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The importance of education informs Aileen Kawagoe’s life view, although early on she turned down the chance to become an educator like her father.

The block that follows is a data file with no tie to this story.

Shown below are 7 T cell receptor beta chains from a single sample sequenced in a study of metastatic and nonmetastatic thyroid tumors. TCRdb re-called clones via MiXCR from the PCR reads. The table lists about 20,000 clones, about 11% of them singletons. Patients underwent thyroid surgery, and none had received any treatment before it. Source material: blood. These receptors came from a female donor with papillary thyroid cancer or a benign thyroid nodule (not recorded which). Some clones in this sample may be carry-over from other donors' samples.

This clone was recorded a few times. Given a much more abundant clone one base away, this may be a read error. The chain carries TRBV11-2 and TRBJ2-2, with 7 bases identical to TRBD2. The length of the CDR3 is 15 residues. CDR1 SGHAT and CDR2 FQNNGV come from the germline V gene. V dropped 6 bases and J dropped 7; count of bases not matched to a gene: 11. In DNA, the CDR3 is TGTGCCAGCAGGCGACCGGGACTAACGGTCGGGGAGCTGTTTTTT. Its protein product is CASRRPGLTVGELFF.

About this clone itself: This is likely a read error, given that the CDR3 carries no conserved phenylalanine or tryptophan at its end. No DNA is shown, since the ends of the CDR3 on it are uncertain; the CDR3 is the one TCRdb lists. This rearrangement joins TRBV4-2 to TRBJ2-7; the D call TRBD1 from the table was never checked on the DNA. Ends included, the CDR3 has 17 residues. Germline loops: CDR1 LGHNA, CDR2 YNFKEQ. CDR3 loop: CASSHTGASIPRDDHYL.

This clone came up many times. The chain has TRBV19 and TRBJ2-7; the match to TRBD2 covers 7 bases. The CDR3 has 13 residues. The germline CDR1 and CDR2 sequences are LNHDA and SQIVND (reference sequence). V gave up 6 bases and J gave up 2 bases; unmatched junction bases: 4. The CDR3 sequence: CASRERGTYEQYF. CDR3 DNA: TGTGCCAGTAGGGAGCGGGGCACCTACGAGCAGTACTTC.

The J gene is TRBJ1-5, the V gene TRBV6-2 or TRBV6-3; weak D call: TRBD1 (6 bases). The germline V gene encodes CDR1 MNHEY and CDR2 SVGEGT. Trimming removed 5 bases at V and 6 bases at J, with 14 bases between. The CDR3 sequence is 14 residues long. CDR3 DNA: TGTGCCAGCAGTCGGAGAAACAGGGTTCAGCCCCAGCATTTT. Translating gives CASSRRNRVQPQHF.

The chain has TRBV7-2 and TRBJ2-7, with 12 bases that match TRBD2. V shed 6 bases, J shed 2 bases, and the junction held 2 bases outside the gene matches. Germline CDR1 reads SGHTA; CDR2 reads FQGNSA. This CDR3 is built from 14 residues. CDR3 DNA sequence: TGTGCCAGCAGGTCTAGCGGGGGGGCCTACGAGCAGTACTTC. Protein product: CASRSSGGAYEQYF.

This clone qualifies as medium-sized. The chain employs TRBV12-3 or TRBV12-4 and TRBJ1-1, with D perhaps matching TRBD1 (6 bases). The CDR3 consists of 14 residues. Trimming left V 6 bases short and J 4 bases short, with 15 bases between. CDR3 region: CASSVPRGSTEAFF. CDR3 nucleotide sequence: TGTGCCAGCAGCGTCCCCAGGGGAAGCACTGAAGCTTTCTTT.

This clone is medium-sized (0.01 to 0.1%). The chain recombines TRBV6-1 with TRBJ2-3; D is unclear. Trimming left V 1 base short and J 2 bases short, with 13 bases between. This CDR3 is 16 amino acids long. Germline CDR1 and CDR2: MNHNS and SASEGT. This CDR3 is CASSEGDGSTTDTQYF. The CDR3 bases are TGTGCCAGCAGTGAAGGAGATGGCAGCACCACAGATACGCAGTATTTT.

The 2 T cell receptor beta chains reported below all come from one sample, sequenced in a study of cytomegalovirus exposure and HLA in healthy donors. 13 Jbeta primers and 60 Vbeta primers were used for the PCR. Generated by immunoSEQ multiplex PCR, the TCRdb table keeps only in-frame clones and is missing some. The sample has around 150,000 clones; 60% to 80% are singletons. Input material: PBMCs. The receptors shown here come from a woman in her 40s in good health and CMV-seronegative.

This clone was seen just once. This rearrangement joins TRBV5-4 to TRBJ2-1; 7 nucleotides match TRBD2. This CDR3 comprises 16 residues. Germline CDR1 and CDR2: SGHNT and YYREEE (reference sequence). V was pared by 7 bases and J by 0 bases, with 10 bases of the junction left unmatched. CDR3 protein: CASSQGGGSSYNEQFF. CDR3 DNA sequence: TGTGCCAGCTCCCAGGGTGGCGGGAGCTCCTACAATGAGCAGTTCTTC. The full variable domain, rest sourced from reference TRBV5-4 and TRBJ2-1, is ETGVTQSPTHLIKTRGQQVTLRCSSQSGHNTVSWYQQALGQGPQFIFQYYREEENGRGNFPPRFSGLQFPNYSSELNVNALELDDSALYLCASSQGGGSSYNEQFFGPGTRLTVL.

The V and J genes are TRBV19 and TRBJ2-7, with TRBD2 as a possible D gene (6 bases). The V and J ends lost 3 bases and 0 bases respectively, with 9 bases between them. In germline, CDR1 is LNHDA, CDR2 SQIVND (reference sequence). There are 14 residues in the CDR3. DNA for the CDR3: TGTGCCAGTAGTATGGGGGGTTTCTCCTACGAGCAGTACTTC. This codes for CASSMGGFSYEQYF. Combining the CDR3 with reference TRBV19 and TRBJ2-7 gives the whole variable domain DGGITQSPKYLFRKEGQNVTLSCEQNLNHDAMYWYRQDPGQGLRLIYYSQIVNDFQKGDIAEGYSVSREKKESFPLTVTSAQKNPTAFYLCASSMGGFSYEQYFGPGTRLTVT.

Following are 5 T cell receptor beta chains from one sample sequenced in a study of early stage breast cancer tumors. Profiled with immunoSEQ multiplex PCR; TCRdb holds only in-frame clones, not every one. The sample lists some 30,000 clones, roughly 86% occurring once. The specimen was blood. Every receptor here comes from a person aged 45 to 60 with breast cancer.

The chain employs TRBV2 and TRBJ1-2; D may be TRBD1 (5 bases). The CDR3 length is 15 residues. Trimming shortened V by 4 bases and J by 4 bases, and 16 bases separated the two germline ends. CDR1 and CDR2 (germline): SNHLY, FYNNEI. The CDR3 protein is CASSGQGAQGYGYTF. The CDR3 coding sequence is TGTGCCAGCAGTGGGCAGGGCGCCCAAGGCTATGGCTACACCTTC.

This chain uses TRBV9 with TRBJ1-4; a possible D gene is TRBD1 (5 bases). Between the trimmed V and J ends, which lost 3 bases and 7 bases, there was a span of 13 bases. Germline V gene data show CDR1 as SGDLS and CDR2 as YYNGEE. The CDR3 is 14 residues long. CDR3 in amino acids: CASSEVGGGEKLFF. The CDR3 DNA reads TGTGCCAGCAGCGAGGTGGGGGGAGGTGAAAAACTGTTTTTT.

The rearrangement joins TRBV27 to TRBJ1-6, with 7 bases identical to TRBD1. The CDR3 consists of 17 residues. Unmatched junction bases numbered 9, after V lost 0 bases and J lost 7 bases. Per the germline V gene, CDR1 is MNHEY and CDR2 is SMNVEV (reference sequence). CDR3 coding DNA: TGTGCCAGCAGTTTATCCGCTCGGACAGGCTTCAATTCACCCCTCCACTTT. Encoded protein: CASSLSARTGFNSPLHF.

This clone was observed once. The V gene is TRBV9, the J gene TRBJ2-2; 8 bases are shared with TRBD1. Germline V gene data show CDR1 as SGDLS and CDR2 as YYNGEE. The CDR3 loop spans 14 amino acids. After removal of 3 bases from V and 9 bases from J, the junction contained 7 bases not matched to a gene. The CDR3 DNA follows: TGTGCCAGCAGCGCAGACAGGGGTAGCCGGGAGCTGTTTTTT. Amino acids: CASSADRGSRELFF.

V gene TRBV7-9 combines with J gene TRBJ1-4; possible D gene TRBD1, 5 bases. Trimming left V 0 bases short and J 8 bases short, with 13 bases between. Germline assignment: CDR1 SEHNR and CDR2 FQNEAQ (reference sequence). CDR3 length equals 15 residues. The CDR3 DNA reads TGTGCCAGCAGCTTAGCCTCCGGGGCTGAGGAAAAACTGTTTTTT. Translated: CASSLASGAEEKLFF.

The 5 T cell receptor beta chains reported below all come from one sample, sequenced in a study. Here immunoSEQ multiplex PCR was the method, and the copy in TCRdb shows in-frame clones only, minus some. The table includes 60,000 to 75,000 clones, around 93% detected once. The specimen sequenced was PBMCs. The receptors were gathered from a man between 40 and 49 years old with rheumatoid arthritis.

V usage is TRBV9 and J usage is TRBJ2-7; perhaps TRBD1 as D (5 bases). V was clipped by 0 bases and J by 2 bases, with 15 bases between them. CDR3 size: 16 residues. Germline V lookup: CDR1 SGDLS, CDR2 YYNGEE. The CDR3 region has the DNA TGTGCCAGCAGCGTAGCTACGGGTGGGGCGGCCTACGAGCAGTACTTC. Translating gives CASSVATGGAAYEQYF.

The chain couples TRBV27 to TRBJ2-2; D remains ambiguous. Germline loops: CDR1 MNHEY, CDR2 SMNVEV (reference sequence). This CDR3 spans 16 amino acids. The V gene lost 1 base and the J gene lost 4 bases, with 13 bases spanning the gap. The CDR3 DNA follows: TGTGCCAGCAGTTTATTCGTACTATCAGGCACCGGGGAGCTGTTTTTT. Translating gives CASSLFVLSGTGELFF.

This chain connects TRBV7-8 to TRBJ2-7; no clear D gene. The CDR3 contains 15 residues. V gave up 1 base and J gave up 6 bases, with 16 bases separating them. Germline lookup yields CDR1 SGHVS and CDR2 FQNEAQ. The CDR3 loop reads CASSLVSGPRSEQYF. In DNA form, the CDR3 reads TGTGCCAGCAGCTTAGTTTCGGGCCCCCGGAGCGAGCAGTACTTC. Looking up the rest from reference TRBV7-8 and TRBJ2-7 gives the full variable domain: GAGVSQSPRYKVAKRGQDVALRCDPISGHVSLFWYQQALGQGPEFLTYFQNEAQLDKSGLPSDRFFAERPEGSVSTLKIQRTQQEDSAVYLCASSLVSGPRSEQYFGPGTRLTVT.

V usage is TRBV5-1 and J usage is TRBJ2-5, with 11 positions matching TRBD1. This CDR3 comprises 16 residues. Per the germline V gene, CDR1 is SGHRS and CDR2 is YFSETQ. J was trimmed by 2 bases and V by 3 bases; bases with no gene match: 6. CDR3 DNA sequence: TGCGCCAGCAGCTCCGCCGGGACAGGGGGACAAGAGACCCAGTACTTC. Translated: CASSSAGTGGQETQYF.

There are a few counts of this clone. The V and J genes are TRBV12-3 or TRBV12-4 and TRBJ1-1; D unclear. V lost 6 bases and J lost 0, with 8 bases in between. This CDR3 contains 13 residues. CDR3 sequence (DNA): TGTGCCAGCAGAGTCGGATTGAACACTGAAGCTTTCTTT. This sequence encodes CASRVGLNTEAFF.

While in high school, Kawagoe declined a scholarship that could have led to an opportunity to study education at Cambridge or Oxford University. “My parents wanted me to be a doctor or lawyer or teacher, something safe, but I was attracted to nonprofit organizations or the United Nations,” Kawagoe says with laughter. “I wasn’t exactly an activist, but I was young and idealistic, and I wanted to make a difference.”

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